Category Archives: Starting Your Mastermind Group

Start With a Core Group, Then Build From There

Many of mastermind group facilitators try to fill a 10-person group, often ending up in hot water (or not being able to begin the group because they can’t find the 10 people).

Here’s a tip: Start with a core group of three or four people. Get your guidelines in place and have a few meetings. This will help to solidify the group and work out any kinks.

Next, take a vote on whether it’s time to add more people. If yes, how many? Don’t add too many all at once. I’d rather see you add only one or two new people at a time. This will help them to assimilate into the group and for the group to become cohesive. As the Facilitator, you want to help people to fit in and feel welcome, and not allow cliques to form among the “old members” versus the “new members.” It’s all about inclusiveness.

There are many things to consider when you add new members to an existing group. Personality traits and individual goals either help a group to be more cohesive, or can break apart a group. Consider creating an outline of what type of people you’re looking to add to your group, then interviewing people based on that checklist.

Keep repeating the addition of new members until everyone agrees the group is full. If someone drops out of the group, take a vote to see if the group should replace that person or simply stay the smaller size. As the group Facilitator, one of your jobs it to create rapport and trust among the group members, both the existing members and any new members that are added to the group. Voting on group size and who to include will make all the difference in the world.

Need help with how to select members for you group? Read my blog post How to Choose the Best Mastermind Group Members for ideas.

Listen to the Interview on Mastermind Groups

I was interviewed last week on the radio, all about the power of mastermind groups for small business owners.

You can listen to the free recording here on the Blog Talk Radio website.

And on iTunes here.

The interview is about 25 minutes long. Enjoy!

Creating Mastermind Group Guidelines

As the mastermind group facilitator, it is important that you set some guidelines about how the group will run and what the rules are for the members.

This helps establish the nature of the relationship among members and builds rapport and trust — two crucial ingredients for a successful mastermind group.

Basic Guidelines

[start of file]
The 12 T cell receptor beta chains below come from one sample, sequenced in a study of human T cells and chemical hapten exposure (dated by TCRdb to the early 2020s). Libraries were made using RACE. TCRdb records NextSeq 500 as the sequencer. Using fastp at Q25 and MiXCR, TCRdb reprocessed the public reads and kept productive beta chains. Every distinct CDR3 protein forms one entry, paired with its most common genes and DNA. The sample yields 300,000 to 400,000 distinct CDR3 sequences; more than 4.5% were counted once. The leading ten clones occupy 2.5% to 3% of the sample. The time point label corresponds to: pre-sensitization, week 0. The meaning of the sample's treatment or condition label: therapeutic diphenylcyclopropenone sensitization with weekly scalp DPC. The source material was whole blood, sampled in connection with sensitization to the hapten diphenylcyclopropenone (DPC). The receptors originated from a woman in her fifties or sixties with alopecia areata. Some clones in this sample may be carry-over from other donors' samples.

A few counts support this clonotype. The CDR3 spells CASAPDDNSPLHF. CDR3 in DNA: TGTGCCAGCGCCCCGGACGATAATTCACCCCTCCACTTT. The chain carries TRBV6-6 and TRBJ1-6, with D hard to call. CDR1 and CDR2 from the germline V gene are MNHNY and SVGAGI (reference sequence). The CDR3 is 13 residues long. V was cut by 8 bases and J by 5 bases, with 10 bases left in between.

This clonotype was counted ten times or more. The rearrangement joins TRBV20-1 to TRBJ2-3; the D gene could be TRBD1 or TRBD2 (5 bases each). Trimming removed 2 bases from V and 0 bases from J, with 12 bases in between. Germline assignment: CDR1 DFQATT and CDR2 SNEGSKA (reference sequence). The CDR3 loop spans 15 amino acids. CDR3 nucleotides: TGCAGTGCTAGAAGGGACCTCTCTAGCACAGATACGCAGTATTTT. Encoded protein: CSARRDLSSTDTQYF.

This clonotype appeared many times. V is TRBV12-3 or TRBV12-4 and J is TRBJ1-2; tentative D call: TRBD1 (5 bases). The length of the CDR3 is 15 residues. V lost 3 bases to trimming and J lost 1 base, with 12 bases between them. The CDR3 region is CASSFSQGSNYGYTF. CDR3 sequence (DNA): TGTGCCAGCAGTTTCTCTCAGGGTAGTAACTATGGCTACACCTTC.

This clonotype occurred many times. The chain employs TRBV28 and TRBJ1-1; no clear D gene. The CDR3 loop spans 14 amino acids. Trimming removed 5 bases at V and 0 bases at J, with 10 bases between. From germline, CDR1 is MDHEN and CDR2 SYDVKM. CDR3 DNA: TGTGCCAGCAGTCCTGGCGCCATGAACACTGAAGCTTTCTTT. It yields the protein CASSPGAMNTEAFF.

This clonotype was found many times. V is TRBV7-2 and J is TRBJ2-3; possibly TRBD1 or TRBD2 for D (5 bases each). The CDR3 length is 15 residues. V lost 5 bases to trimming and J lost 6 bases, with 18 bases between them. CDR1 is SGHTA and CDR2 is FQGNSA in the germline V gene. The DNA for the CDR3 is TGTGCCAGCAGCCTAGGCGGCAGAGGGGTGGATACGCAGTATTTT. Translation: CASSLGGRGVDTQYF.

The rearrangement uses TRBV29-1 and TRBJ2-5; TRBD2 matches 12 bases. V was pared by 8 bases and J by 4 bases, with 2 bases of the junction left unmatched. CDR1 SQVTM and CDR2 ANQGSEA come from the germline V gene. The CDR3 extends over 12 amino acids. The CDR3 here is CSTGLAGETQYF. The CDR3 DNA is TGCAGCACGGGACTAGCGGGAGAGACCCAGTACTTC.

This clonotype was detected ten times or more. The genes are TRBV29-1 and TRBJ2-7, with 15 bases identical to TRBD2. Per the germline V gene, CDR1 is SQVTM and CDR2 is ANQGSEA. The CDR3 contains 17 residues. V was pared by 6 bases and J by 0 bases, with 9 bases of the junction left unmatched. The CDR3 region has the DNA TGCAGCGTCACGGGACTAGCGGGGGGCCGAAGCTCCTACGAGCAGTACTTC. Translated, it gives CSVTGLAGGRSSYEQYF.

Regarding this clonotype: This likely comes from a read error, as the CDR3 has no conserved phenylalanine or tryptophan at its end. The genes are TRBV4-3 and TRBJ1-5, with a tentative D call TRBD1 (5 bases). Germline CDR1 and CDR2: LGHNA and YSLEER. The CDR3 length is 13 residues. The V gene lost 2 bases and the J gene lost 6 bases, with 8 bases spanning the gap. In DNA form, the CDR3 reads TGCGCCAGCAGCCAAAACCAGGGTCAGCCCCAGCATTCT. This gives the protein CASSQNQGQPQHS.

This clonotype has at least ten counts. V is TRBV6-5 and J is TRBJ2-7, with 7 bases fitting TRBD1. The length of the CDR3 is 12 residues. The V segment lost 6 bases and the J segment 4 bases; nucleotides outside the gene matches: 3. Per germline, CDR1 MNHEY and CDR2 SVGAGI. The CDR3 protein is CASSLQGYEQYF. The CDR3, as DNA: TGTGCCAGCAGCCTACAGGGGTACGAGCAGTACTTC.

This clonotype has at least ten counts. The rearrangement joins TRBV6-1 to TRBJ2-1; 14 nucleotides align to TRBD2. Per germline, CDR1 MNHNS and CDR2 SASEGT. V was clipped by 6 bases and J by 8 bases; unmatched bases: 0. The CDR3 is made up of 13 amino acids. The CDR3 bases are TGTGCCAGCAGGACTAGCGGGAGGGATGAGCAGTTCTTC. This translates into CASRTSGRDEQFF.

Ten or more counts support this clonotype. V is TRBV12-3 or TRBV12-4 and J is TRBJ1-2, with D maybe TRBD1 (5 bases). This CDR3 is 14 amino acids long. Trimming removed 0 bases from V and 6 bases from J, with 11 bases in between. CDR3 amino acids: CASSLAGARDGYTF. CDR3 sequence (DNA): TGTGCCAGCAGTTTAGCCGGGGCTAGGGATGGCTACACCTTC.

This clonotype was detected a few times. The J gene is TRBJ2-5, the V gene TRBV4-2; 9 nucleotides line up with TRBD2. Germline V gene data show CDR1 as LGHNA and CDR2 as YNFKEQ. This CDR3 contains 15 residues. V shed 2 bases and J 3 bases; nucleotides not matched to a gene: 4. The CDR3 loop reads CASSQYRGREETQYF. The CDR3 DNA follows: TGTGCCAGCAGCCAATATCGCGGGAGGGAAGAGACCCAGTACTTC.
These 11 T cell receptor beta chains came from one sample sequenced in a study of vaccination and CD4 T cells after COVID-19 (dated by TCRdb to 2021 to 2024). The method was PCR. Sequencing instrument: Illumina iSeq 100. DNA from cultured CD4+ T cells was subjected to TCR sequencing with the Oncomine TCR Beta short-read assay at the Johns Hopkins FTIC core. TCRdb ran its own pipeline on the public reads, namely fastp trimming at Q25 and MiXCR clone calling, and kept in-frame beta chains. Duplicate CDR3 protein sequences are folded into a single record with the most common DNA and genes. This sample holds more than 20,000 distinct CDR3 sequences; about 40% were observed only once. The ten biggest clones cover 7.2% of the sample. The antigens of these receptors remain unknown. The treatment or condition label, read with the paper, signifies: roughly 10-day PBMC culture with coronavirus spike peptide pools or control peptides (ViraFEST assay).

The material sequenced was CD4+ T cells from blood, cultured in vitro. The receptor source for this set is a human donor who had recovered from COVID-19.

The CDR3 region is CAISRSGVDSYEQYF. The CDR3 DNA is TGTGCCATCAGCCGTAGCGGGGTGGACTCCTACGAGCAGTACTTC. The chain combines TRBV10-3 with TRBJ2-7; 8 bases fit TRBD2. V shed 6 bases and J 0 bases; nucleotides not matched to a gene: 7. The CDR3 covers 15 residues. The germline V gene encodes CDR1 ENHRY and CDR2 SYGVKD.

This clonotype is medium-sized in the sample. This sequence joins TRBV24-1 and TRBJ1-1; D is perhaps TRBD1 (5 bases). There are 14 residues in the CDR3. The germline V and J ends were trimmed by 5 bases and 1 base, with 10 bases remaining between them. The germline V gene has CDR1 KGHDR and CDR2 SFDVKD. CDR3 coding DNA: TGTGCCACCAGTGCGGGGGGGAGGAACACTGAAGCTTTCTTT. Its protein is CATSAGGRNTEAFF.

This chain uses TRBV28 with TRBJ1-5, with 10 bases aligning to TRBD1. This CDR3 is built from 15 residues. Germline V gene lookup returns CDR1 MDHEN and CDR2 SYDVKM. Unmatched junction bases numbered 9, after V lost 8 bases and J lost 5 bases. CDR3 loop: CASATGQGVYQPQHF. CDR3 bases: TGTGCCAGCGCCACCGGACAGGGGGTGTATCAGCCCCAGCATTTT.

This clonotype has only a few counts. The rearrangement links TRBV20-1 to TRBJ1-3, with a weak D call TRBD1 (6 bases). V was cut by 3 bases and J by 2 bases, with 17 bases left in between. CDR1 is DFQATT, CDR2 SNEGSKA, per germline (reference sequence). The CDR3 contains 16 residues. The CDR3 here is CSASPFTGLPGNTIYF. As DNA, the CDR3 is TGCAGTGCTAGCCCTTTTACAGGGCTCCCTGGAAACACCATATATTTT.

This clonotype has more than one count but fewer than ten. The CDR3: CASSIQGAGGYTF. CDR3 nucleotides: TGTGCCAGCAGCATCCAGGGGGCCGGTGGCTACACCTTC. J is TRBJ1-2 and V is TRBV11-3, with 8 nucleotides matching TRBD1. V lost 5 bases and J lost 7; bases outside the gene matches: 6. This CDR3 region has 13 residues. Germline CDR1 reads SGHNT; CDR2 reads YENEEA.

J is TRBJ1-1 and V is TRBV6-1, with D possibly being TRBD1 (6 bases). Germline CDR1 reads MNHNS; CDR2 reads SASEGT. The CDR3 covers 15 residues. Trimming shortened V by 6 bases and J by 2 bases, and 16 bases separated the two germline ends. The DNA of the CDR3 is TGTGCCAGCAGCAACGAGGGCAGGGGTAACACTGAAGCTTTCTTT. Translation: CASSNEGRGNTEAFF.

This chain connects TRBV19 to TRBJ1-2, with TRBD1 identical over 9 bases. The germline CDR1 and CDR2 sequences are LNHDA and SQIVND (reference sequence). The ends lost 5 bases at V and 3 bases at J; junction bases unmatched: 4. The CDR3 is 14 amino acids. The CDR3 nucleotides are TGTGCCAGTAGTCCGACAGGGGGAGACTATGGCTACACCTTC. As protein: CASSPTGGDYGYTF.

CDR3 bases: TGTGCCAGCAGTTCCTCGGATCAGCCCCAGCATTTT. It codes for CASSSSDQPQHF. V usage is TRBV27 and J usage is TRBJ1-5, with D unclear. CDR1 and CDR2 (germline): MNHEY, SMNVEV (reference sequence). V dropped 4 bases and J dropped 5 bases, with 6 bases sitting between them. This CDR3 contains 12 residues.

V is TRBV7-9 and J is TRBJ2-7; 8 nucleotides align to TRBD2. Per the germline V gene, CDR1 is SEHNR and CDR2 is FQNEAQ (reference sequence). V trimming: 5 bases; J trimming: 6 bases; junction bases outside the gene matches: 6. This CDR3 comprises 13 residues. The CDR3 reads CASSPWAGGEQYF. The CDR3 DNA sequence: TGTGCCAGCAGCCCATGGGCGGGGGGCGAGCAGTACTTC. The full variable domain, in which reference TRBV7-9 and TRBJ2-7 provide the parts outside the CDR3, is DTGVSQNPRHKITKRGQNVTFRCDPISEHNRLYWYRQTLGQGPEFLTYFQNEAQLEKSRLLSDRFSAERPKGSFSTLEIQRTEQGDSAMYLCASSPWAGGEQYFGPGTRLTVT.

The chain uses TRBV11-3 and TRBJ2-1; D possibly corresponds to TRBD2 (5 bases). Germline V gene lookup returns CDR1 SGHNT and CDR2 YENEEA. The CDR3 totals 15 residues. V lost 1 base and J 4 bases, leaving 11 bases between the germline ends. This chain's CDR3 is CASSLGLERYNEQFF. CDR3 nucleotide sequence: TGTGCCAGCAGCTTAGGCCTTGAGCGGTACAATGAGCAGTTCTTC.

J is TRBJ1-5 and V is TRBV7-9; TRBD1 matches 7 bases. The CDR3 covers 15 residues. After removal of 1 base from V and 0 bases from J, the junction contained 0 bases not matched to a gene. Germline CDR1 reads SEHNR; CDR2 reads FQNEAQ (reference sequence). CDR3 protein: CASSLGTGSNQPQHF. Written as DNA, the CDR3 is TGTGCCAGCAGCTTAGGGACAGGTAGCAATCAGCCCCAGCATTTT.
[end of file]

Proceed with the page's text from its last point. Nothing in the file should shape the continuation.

In these guidelines (sometimes called a “manifesto”), include the following:

  1. Information about meetings (are they live or remote, when will they be, how long will they last)
  2. Attendance expectations, including being late to meetings and the level of commitment required of the members
  3. The purpose of the group
  4. If every member gets to be in the Hot Seat every meeting
  5. Group etiquette guidelines and the nature of proper behavior in the meetings
  6. How new members will be added to the group
  7. How and why someone will be removed from the group
  8. If there is a message board for between-meeting discussions, and what are the rules for using it
  9. If the group will be required to sign a non-disclosure agreement

Communication

It’s also help to establish some guidlines around communication. Talk to them about deep listening and not interrupting each other. Talk to them about asking questions to find clarity and about brainstorming to produce a huge quantity of possible solutions to problems.

The way group members communicate with each other, both during Hot Seats and outside of Hot Seats sets the tone and nature of the group. Your goal is to create harmony, respect and trust among the members. By guiding them about what good communication and listening sounds like, you ensure that they’ve got the skills they will need to be successful in the group.

Dealing With Problems

Whenever a group of people get together for a long time, there is likely to be problems, even small ones. Decide in advance how problems will be brought to the surface and resolved. (Ask your group to brainstorm around this and let them decide what is a problem and how they want to communicate about it.) In this way, you and your group will have a conscious process for dealing with interpresonal challenges which will free everyone to get on with the best brainstorming ever!